Nothing like a mid-February Yankees, Red Sox bidding war (thank you Yoan Moncada)

Rob Bradford
February 12, 2015 - 7:05 am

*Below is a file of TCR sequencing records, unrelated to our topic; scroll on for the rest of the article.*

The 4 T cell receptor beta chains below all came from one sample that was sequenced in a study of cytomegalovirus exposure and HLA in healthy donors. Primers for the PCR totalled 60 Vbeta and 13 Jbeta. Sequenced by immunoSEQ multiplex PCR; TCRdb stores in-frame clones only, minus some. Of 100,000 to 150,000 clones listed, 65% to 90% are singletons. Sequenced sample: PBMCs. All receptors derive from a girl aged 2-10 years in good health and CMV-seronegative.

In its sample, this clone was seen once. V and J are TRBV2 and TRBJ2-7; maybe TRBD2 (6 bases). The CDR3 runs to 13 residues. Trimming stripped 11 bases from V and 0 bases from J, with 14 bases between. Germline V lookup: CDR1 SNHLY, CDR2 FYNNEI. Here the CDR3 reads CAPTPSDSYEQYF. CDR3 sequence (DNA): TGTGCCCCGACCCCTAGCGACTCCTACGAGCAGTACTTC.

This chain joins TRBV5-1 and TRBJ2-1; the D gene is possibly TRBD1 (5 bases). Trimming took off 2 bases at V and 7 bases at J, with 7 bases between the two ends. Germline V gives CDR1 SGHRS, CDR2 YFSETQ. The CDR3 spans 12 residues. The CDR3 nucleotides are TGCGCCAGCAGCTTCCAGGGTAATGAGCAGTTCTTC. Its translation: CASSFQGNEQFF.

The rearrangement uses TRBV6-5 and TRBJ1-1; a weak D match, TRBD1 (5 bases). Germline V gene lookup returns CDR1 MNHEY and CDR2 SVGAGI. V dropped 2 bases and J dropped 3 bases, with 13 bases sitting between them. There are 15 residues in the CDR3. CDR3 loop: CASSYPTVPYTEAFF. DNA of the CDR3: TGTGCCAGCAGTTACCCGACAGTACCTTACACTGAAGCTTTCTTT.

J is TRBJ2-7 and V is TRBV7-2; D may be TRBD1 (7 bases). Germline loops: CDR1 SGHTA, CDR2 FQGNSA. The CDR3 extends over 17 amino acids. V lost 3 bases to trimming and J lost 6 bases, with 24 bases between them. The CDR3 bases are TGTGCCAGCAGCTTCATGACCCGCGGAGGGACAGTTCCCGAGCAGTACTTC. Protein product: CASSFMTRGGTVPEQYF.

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It appears as though Yoan Moncada isn't going to wait around, making the middle of next week potentially a semi-pivotal time for the future of the American League East. It's also the latest head-to-head battle between the Red Sox and Yankees. In case you weren't up to date on Moncada, he is a soon-to-be 20-year-old shortstop from Cuba who has recently been designated as a free agent. Over the coming days, teams will extend offers (signing bonuses) for Moncada's services, with the man handling the player's negotiations, David Hastings, telling ESPN they were hoping to reach a decision by Feb. 23. The Moncada situation is somewhat complex, with teams expecting to potentially allocate in the vicinity of $30 million for the right to sign the youngster. For some teams, such as the Red Sox and Yankees, they will have to match whatever signing bonus they commit to in a payment to Major League Baseball since they already went over allocated international signing pool. (For the Red Sox that was just under $2 million and was crossed upon signing highly-touted pitchers Christopher Acosta and Anderson Espinosa.) (For a complete primer on Moncada's situation as it pertains to the Red Sox' interest, click here) The simple conversation that should be had, however, is this: the decision could be a difference-maker when it comes to the future of Red Sox/Yankees rivalry. And even if it's not, having a good ol' fashion jostling match between the two organizations is always a hoot. Sure, the offseason financial showdown for the services of Andrew Miller was interesting. But Moncada presents next-level type of drama. We all know teams are starving for impact bats, particularly if the offense can be complemented by middle-of-the-diamond defense. (And I don't know if you've heard of a guy named Derek Jeter, but he's not playing shortstop anymore for the Yankees.) Moncada? "Easily top of the first-round talent," one talent evaluator recently told WEEI.com. There are some teams that don't view Moncada as a shortstop long-term, but even so, he represents the type of talent teams like the Red Sox and Yankees will be trying to get ahead of before the awkwardness of 30-something free agency becomes the only options. There are no guarantees, of course. You probably lost track of a kid named Michael Ynoa, but his signing bonus of $4.25 million as a 16-year-old in 2008 stood as the highest international offering of its kind for at least a few years. Last season as a 22-year-old, he made 31 relief appearances for the A's high-A affiliate in Stockton, totaling a 5.52 ERA after recovering from Tommy John surgery. He was traded with Jeff Samardzija to the White Sox this offseason. But when it comes to simply cutting a one-time check for the opportunity to develop such a player, such a scenario has to be deemed as rare for the likes of the Sox and Yanks. (Yes, there are other teams heavily involved, such as the Dodgers and Tigers.) If either the Red Sox or Yankees secure the services of Moncada, they will have officially identified a large portion of their high-end future for the next few years. As of this next signing period (July 2), neither team is allowed to go higher than a $300,000 signing bonus for the next two years thanks to blowing through their respective slots this past summer. The good news for both organizations is that their international hauls were considered by most as the best in the majors, with the 16-year-old Espinosa potentially the top pitcher available. The Yankees, meanwhile inked potentially difference-making bats in shortstop/third baseman Dermis Garcia ($3.2 million), third baseman Nelson Gomez ($2.25 million) and outfielder Juan De Leon ($2 million). Moncada, however, is very possibly a separator. Albeit, a very expensive separator. But isn't that what these sort of Red Sox vs. Yankees confrontations are supposed to be all about?
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